Years ago I wrote a letter to a woman named Jennifer. A collection of many people I know and who’ve asked me questions over the years, Jennifer was more a symbol than a real person, but my words to her couldn’t have been more true. Today I got a letter from Emily. It could have been anyone, or everyone. You, me; it doesn’t matter. The words I want to write in reply couldn’t be truer or more needed.
You don’t know this but you’ve written this letter to me so many times already, through the hands of so many people. And every time you write the same thing, though the words are sometimes different:
“I want to write more. I need to write more. I need to photograph more and put my work out there. I have things I want to say, stories that are mine alone to tell and must be told, and each time I stand on the edge of that vast chasm, about to fling my words, my pictures, my art, into the world, I pull back, scared that releasing them will leave me empty, scared that no one will care, or worse – that no one will notice. Scared that I will bring myself to this thing I’ve made, that I will find the courage, make myself vulnerable, and the sound I’ll hear will not be praise, or criticism, but silence.”
So you hold that thing close, you protect it. You hoard it as precious, and precious it is, though not in the way you think.
You have this gift and it’s full of light and love and wisdom but the thing itself is worth nothing until you give it away. The making of it is worth worlds to you. That part is yours and yours alone. But the giving of it is the only thing that allows the gift to keep moving. The giving of it is the only thing that prevents that light and love and wisdom and grace from damming up inside you. I know you console yourself, there on the edge of the chasm, unwilling to release the gift, with the idea that it’s the making that matters, and it is. But it’s the giving that allows the gift to not only move forward to others, but to keep flowing within you.
We do not give our gift – whatever it is – into the world – to validate us, to tell the world how good, how bright, talented, or relevant, we are. We give it as a gift. And as is so often the case with a gift we do not know how the recipient will receive it. But there’s a good chance they need it, that there are souls that have been waiting for this moment to hear from you, to give them the nudge forward that they need to find the courage to stand on the edge of their own chasm and relax the white-knuckled death-grip they have on their own art and give that, too, to the world.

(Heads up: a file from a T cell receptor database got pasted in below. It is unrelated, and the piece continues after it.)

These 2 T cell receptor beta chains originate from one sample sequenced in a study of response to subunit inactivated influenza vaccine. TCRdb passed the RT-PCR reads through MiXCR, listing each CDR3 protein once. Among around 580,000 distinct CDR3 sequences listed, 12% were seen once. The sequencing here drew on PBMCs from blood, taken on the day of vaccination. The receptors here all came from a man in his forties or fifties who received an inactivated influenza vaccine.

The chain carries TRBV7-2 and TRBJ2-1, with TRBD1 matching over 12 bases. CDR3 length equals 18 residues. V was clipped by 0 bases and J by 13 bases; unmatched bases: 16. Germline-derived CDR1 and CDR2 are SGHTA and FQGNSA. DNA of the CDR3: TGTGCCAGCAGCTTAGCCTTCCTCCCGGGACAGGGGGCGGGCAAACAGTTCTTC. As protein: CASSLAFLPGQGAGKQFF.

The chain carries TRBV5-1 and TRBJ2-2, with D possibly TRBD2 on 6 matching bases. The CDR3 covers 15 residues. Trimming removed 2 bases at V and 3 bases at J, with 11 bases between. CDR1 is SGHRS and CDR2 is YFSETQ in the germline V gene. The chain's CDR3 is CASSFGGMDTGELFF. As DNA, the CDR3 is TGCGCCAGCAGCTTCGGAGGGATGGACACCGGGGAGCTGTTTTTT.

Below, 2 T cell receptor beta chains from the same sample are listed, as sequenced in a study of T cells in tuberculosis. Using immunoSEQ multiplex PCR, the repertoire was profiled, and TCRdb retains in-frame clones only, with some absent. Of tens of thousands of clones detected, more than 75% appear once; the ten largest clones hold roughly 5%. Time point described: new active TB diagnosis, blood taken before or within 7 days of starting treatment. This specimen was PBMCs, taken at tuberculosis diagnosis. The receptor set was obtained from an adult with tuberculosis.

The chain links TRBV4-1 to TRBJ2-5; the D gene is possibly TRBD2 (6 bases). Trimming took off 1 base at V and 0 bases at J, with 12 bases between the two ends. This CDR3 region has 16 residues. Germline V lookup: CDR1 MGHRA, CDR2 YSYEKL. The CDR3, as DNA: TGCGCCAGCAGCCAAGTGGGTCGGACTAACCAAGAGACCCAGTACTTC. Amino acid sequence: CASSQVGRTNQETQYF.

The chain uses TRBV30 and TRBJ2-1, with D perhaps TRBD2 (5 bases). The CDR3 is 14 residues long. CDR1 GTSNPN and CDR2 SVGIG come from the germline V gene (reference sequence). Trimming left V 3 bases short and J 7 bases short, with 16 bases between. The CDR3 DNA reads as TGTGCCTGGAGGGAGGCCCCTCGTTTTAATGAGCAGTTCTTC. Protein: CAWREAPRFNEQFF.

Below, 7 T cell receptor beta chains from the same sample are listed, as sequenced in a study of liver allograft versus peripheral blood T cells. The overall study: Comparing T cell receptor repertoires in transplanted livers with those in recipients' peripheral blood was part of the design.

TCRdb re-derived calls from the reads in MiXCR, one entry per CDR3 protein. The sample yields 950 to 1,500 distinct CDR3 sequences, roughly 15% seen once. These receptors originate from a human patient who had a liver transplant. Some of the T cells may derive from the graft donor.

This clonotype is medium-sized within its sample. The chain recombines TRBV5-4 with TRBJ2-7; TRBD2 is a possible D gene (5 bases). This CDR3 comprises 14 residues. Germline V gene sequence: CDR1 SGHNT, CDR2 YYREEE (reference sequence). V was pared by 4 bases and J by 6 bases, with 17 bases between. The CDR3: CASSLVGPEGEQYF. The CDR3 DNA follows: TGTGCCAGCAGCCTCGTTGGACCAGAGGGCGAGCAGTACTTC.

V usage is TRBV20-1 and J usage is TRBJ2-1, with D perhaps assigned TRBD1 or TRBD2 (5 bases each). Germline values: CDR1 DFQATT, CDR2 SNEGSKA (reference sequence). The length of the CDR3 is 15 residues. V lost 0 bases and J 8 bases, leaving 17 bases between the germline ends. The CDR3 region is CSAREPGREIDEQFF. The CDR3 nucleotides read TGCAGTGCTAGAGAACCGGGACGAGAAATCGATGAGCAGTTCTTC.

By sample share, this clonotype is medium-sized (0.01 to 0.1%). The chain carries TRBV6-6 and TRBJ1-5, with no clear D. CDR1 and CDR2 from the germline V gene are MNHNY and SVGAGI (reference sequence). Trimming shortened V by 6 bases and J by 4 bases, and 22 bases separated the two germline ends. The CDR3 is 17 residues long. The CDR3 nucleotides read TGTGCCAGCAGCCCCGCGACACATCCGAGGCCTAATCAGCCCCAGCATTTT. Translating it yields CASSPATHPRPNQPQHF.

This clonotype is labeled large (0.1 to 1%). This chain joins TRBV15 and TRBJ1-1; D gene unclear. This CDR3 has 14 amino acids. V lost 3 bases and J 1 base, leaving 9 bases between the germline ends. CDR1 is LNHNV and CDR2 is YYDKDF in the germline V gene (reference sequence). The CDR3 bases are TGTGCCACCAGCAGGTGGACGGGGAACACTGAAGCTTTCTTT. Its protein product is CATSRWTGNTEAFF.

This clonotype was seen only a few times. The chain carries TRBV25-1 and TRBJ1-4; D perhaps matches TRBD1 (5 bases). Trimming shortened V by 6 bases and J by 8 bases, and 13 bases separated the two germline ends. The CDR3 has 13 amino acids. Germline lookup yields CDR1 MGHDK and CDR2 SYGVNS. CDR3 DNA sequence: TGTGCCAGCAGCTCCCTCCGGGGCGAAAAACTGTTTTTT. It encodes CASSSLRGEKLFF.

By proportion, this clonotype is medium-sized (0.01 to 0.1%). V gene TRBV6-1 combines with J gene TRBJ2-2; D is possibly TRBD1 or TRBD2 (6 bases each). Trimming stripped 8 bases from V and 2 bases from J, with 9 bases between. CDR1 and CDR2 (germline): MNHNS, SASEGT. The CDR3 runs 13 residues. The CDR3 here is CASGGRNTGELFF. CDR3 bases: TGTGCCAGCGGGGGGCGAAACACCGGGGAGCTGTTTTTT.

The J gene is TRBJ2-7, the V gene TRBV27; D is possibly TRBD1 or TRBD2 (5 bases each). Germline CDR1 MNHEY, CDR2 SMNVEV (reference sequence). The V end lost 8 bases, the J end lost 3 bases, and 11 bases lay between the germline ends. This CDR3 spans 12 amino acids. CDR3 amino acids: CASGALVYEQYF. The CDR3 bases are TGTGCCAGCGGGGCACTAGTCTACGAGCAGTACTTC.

We do not give our gift as barter. I do not give my art in the promise that you – or anyone at all- will reciprocate. I give it because the gift has to keep moving. I give it because light travels in a line, not a circle. Does that make sense? We pour what we have and who we are into the stream and it moves on. To do otherwise, to expect it to come around, is to put our art into a cistern, not a stream. There’s no surer way to stagnate as an artist than to do it for the reward, or to hold back from putting it out there for fear of never getting one.
Nothing I can ever say will relax the grip you have on your art. It’s not your hands I’d need to loosen but your heart, and the heart is infamously resistant to efforts to pry it open. So let me tell you this, Emily, wherever and whoever you are: we need your art, and so do you. We may not know it. But we need it. And it’s not because we need to like it. It’s because we need you. We need whomever it is you will become when you open the floodgates on that dam you’ve been holding closed. We need the light, the love, the wisdom, the laughter, the outrage, the questions, that are wrapped in your art. We need the gift to keep moving.
See, the thing is, we’re all scared. And we’re all just hoping for a glimpse of something to give us the courage to love a little harder, to not give in to the darkness, to see the world in new and hopeful ways. We’re all scared of living small. We’re all worried that when we stand on the edge of the chasm and we release our grip and put our art into the world that there won’t have been anything there in the first place, and we forget that it’s the letting go that is most important. We don’t control the rest of it. Some will see nothing there. Some will see galaxies of grace.
What matters is not what your art is, but that it is, and that you make it, and give it, and that the gift keeps moving. These little things – the words, the stories, poems, photographs and paintings, and whatever it is you make – they are just small acts of creation, but also a means to an end, the most important of which is not which thing you are making, but that you are being made. With everything you make, and give, you become a fuller expression of who you are. With every piece you deny and hold back, you retreat, or stagnate.
We need your art. This world needs your art. But most of all we need you. More than ever we need people who are vulnerable and compassionate and see things differently and are willing to be as fully, brilliantly human as possible, and it is making your art, and having the courage to give it forward, that will make you so. I wonder, as much as we like to think we’re making art, if it’s not equally true that the art is making us.
“But who I am to put my art into the world?” I have no idea. Yet. And neither do you. It’s only in making that art, whatever it is, and putting it out there, that you and I will find out. Scary? Of course. Life is scary. But imagine the alternative. More than ever it should be clear that art is no triviality. In the face of cynicism, fear, and the gathering dark, art is the fire that will not only warm us but help us see each other’s faces and not be scared off at the sight. We imagine too many things in the shadows right now and can use all the light we can get.
For the Love of the Photograph (and those that make them),